Extinct species of monk seal discovered in New Zealand
Australian and New Zealand researchers have uncovered an extinct species of monk seal that lived in the Southern Hemisphere, publishing their work in Proceedings of the Royal Society B: Biological Sciences. The discovery has been described as the biggest breakthrough in seal evolution in 70 years, as it radically changes scientists’ understanding of how seal species evolved around the world.
It was previously thought that all true seals originated in the North Atlantic, with some later crossing the equator to live as far south as Antarctica. Unlike their cold-loving relatives in the Arctic and Antarctic, monk seals typically prefer the warmer waters of the Mediterranean, Hawaii and — until their extinction there in the 1950s — the Caribbean.
Led by Monash University, researchers examined seven preserved monk seal fossil specimens, including a complete skull, found by local fossil hunters on south Taranaki beaches in New Zealand between 2009 and 2016. The new species has been named Eomonachus belegaerensis after the sea of Belegaer, which lies west of Middle Earth in The Lord of the Rings.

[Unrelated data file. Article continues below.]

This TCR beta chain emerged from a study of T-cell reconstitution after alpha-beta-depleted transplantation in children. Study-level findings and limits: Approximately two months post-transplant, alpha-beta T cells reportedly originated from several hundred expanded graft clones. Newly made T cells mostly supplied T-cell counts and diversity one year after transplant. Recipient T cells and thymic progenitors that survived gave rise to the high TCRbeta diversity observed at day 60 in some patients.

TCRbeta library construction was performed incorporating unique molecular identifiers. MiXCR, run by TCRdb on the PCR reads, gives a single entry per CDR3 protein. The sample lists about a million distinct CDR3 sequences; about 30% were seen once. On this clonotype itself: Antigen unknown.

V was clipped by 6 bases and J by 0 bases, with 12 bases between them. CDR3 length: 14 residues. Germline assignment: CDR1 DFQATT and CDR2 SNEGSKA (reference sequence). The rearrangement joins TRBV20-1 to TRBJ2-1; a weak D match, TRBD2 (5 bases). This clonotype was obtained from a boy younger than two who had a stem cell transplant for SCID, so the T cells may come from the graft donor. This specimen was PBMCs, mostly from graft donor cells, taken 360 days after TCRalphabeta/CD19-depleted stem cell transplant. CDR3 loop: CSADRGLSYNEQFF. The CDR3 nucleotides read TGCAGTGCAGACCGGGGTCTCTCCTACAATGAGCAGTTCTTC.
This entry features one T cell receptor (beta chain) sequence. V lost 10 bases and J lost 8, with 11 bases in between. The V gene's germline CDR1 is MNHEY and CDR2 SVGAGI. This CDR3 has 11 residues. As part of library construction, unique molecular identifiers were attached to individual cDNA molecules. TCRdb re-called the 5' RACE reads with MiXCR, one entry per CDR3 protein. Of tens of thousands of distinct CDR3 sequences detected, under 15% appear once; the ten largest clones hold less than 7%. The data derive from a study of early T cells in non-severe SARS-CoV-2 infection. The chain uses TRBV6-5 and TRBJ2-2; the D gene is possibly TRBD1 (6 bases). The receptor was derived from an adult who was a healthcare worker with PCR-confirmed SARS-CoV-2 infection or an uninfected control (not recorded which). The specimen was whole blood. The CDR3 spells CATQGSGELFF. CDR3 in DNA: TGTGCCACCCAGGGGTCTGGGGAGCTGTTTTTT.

Measuring around 2.5 metres in length and weighing around 200–250 kg, Eomonachus belegaerensis lived in the waters around New Zealand some 3 million years ago. Its discovery shows that many ancient seals, including the ancestors of today’s monk, elephant and Antarctic seals, actually evolved in the Southern Hemisphere.
“This new species of extinct monk seal is the first of its kind from the Southern Hemisphere. Its discovery really turns seal evolution on its head,” said Monash palaeontologist and PhD candidate James Rule, who led the new research.
“Until now, we thought that all true seals originated in the Northern Hemisphere, and then crossed the equator just once or twice during their entire evolutionary history. Instead, many of them appear to have evolved in the southern Pacific, and then criss-crossed the equator up to eight times.”
Study collaborator Dr Felix Marx, curator of marine mammals at New Zealand’s Te Papa Museum, said the discovery is a triumph for citizen science.
“This new species has been discovered thanks to numerous, exceptionally well-preserved fossils — all of which were found by members of the public.”
Dr Marx is hopeful about future discoveries of new species in New Zealand’s ancient past, saying, “New Zealand is incredibly rich in fossils, and so far we have barely scratched the surface. Who knows what else is out there?”
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